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Decaying Teeth: The Lifecycle of a Cavity

People often seek out dentists when they start getting tooth pain, but often the cavity has been festering long before pain strikes. In fact, 92 percent of adults ages 20 to 64 have had cavities in their permanent teeth. Part of the fear of seeing the dentist comes from the unknown. If you have a cavity, will you need a filling? A root canal? An extraction? Every case is different, but we have outlined the general lifecycle of a cavity so you know what to expect.

The Early Signs of Decay

Stages-of-tooth-decay

Tooth decay is caused by the wearing away of enamel – the tooth’s hard surface layer – by acid in the mouth. Acid is either caused by continual consumption of acidic foods and beverages (like soda), or produced by plaque the sticky substance on your teeth that feeds on sugar.

Dull spots may appear on a tooth that can eventually lead to a cavity. At this point a cavity can be prevented with diligent dental care. Brushing with fluoride toothpaste, flossing, and regular dental cleanings can prevent it from becoming a full-blown cavity.

A Developing Cavity

Once the spot becomes a hole, it is officially a cavity. The enamel has either worn away or broken below the surface exposing the dentin underneath. Cavities at this stage usually don’t exhibit painful symptoms and can be difficult to detect on your own. This is why it is important to have regular checkups with the dentist, so that the cavity can be filled before more damage is caused.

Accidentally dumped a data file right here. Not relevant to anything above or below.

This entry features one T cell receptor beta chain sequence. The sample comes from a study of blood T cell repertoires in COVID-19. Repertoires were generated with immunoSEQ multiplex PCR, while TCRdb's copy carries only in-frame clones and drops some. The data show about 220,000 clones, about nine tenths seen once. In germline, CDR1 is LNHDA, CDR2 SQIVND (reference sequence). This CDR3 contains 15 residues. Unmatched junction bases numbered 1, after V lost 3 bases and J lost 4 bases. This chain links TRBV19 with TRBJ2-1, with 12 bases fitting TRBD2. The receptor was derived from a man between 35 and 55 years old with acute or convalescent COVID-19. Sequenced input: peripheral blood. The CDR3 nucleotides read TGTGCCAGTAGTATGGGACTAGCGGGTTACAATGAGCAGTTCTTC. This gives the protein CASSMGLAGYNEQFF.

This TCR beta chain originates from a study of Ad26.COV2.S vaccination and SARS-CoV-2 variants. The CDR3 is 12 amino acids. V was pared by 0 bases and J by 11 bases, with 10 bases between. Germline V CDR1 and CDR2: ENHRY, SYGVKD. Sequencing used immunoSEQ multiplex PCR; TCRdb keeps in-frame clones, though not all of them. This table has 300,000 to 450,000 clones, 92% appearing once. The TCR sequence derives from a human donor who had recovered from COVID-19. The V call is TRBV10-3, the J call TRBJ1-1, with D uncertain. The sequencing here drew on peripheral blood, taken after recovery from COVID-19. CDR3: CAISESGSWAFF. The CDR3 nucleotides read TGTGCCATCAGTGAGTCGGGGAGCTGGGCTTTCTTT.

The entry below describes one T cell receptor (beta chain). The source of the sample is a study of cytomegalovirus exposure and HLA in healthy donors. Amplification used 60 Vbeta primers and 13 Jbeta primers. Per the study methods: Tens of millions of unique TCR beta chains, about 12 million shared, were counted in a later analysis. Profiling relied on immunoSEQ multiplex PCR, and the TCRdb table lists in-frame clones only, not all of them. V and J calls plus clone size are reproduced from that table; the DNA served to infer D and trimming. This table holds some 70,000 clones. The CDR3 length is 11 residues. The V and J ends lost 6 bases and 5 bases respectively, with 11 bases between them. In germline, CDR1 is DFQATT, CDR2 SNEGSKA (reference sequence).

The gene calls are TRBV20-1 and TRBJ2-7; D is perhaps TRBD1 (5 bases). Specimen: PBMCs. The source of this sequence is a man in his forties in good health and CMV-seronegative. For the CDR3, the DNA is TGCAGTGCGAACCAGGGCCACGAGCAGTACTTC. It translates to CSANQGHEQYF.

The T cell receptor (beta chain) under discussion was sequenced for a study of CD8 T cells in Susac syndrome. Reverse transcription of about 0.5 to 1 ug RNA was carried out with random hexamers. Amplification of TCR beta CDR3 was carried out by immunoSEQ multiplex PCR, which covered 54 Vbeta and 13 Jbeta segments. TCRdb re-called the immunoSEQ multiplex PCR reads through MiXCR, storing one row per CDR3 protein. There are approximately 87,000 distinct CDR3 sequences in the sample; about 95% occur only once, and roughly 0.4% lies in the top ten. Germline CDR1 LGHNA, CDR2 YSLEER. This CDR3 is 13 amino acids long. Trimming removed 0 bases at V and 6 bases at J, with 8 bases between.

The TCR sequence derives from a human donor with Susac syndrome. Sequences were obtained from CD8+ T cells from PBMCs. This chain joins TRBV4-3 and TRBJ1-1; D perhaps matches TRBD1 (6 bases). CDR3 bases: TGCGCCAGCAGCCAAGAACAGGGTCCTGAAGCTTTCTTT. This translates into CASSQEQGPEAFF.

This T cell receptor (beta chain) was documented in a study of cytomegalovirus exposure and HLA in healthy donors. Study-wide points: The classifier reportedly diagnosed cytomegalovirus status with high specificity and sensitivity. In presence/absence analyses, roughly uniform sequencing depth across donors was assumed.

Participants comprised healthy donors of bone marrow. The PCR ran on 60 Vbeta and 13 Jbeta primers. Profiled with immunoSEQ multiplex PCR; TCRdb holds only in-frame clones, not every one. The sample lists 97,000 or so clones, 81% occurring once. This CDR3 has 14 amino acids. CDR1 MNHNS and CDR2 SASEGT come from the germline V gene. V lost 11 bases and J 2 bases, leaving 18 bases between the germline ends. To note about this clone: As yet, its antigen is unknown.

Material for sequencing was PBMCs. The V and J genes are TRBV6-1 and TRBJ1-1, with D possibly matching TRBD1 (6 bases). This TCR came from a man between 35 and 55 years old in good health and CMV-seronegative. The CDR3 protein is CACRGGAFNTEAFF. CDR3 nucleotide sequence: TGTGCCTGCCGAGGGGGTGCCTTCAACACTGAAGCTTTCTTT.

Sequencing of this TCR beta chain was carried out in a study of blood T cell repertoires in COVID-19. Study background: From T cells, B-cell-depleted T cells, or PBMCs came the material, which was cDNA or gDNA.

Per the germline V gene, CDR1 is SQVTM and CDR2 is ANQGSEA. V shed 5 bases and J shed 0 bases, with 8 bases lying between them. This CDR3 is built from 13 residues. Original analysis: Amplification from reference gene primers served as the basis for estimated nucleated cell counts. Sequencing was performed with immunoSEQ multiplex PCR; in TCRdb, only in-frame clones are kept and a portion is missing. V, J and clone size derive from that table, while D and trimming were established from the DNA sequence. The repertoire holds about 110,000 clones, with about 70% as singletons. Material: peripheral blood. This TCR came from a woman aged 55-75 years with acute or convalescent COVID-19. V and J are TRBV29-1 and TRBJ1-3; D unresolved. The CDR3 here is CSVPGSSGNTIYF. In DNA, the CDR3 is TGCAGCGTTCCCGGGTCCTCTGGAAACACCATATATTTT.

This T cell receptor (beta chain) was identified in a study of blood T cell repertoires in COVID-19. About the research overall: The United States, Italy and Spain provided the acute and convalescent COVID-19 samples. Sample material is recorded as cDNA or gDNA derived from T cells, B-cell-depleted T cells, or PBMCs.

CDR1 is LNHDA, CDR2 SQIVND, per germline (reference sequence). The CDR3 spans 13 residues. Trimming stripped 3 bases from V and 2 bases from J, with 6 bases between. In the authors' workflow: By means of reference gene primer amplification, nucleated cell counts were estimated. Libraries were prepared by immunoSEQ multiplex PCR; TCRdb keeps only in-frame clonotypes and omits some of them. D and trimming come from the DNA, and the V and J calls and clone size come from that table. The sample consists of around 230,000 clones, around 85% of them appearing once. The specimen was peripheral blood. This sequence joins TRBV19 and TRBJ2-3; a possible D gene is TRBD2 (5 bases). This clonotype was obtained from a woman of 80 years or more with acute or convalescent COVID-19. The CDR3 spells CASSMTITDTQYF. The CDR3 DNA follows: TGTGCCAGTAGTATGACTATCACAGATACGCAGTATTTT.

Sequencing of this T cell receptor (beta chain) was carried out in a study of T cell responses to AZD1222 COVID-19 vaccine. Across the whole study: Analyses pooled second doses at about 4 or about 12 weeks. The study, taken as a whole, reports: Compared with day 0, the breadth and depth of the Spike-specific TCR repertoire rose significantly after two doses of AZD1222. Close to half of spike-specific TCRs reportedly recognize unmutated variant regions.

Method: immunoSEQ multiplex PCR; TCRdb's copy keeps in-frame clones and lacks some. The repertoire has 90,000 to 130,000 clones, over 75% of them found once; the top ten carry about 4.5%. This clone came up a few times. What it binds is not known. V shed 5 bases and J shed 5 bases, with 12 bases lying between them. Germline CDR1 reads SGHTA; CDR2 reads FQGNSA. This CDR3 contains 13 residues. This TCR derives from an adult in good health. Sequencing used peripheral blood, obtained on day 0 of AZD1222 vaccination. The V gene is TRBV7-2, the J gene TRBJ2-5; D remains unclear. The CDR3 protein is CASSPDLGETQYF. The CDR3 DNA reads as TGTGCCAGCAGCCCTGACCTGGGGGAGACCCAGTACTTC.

Dentin Decay

At this stage, the tooth has eroded the enamel and is starting to erode the dentin underneath. If you start to feel any kind of pain in your tooth it is your tooth’s way of telling you to get to the dentist as quickly as possible. Once the cavity has reached the dentin it will start to decay more rapidly.

A dentist like Dr. Ritzau can still repair the tooth with a filling at this stage, as long as the decay hasn’t gotten past the dentin.

Advanced Tooth Decay

Once the decay has eaten through the dentin the only thing left is the pulp. Exposure of the pulp is extremely painful, and hard to miss. The bacteria in your mouth can infect the pulp, causing the blood vessels and nerves to die. This is very serious and can only be fixed with a root canal.

An Abscess Develops

An abscess occurs when the pulp is infected by the onslaught of bacteria in your mouth. The bone surrounding the tooth can also become infected, and severe pain and swelling are common. An abscess causes serious infections that can prove fatal if they aren’t dealt

with. If you have allowed your teeth to get to this point a root canal or possibly even an extraction will be necessary.

Cavities go through many stages and give many warning signs before progressing to the last stage. Now that you know the stages and what to expect, you can take the necessary steps without fear of the unknown. The best way to prevent cavities is with good oral hygiene and regular visits to Dr. Ritzau’s office.